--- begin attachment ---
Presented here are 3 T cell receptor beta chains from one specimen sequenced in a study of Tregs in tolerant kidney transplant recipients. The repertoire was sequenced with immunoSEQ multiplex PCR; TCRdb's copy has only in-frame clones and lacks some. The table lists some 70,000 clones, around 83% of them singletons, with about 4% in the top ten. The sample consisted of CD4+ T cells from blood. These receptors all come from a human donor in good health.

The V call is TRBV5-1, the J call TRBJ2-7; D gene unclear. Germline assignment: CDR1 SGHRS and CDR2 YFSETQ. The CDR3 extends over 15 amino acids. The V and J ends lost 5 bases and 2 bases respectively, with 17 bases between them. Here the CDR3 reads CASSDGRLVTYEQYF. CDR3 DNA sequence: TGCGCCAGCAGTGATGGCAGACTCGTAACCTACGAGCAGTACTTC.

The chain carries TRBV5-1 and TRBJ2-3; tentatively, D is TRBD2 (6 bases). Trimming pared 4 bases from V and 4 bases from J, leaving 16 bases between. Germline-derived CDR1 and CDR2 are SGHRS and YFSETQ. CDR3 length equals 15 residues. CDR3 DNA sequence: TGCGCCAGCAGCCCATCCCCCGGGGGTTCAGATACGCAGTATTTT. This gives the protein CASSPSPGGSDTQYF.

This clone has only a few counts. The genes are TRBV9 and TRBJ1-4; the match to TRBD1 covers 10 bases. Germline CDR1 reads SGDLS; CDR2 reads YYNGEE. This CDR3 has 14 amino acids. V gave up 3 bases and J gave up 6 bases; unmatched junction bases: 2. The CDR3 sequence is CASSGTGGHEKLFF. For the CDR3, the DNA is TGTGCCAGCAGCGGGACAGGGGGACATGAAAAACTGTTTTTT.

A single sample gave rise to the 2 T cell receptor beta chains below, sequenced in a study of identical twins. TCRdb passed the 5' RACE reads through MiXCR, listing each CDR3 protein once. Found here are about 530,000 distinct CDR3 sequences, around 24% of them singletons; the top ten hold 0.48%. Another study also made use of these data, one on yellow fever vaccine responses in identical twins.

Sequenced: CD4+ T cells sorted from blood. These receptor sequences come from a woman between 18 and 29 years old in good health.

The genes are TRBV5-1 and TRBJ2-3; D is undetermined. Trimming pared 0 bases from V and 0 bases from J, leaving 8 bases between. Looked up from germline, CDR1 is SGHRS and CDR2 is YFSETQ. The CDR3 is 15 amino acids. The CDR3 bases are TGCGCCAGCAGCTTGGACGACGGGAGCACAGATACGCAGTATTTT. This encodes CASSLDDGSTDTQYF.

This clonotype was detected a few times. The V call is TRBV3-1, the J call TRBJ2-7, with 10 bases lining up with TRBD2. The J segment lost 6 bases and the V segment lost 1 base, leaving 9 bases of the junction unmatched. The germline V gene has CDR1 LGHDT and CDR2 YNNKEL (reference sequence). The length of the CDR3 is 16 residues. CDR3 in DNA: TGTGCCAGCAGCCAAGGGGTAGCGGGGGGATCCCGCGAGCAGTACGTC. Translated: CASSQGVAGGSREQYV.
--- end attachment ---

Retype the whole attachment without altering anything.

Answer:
Presented here are 3 T cell receptor beta chains from one specimen sequenced in a study of Tregs in tolerant kidney transplant recipients. The repertoire was sequenced with immunoSEQ multiplex PCR; TCRdb's copy has only in-frame clones and lacks some. The table lists some 70,000 clones, around 83% of them singletons, with about 4% in the top ten. The sample consisted of CD4+ T cells from blood. These receptors all come from a human donor in good health.

The V call is TRBV5-1, the J call TRBJ2-7; D gene unclear. Germline assignment: CDR1 SGHRS and CDR2 YFSETQ. The CDR3 extends over 15 amino acids. The V and J ends lost 5 bases and 2 bases respectively, with 17 bases between them. Here the CDR3 reads CASSDGRLVTYEQYF. CDR3 DNA sequence: TGCGCCAGCAGTGATGGCAGACTCGTAACCTACGAGCAGTACTTC.

The chain carries TRBV5-1 and TRBJ2-3; tentatively, D is TRBD2 (6 bases). Trimming pared 4 bases from V and 4 bases from J, leaving 16 bases between. Germline-derived CDR1 and CDR2 are SGHRS and YFSETQ. CDR3 length equals 15 residues. CDR3 DNA sequence: TGCGCCAGCAGCCCATCCCCCGGGGGTTCAGATACGCAGTATTTT. This gives the protein CASSPSPGGSDTQYF.

This clone has only a few counts. The genes are TRBV9 and TRBJ1-4; the match to TRBD1 covers 10 bases. Germline CDR1 reads SGDLS; CDR2 reads YYNGEE. This CDR3 has 14 amino acids. V gave up 3 bases and J gave up 6 bases; unmatched junction bases: 2. The CDR3 sequence is CASSGTGGHEKLFF. For the CDR3, the DNA is TGTGCCAGCAGCGGGACAGGGGGACATGAAAAACTGTTTTTT.

A single sample gave rise to the 2 T cell receptor beta chains below, sequenced in a study of identical twins. TCRdb passed the 5' RACE reads through MiXCR, listing each CDR3 protein once. Found here are about 530,000 distinct CDR3 sequences, around 24% of them singletons; the top ten hold 0.48%. Another study also made use of these data, one on yellow fever vaccine responses in identical twins.

Sequenced: CD4+ T cells sorted from blood. These receptor sequences come from a woman between 18 and 29 years old in good health.

The genes are TRBV5-1 and TRBJ2-3; D is undetermined. Trimming pared 0 bases from V and 0 bases from J, leaving 8 bases between. Looked up from germline, CDR1 is SGHRS and CDR2 is YFSETQ. The CDR3 is 15 amino acids. The CDR3 bases are TGCGCCAGCAGCTTGGACGACGGGAGCACAGATACGCAGTATTTT. This encodes CASSLDDGSTDTQYF.

This clonotype was detected a few times. The V call is TRBV3-1, the J call TRBJ2-7, with 10 bases lining up with TRBD2. The J segment lost 6 bases and the V segment lost 1 base, leaving 9 bases of the junction unmatched. The germline V gene has CDR1 LGHDT and CDR2 YNNKEL (reference sequence). The length of the CDR3 is 16 residues. CDR3 in DNA: TGTGCCAGCAGCCAAGGGGTAGCGGGGGGATCCCGCGAGCAGTACGTC. Translated: CASSQGVAGGSREQYV.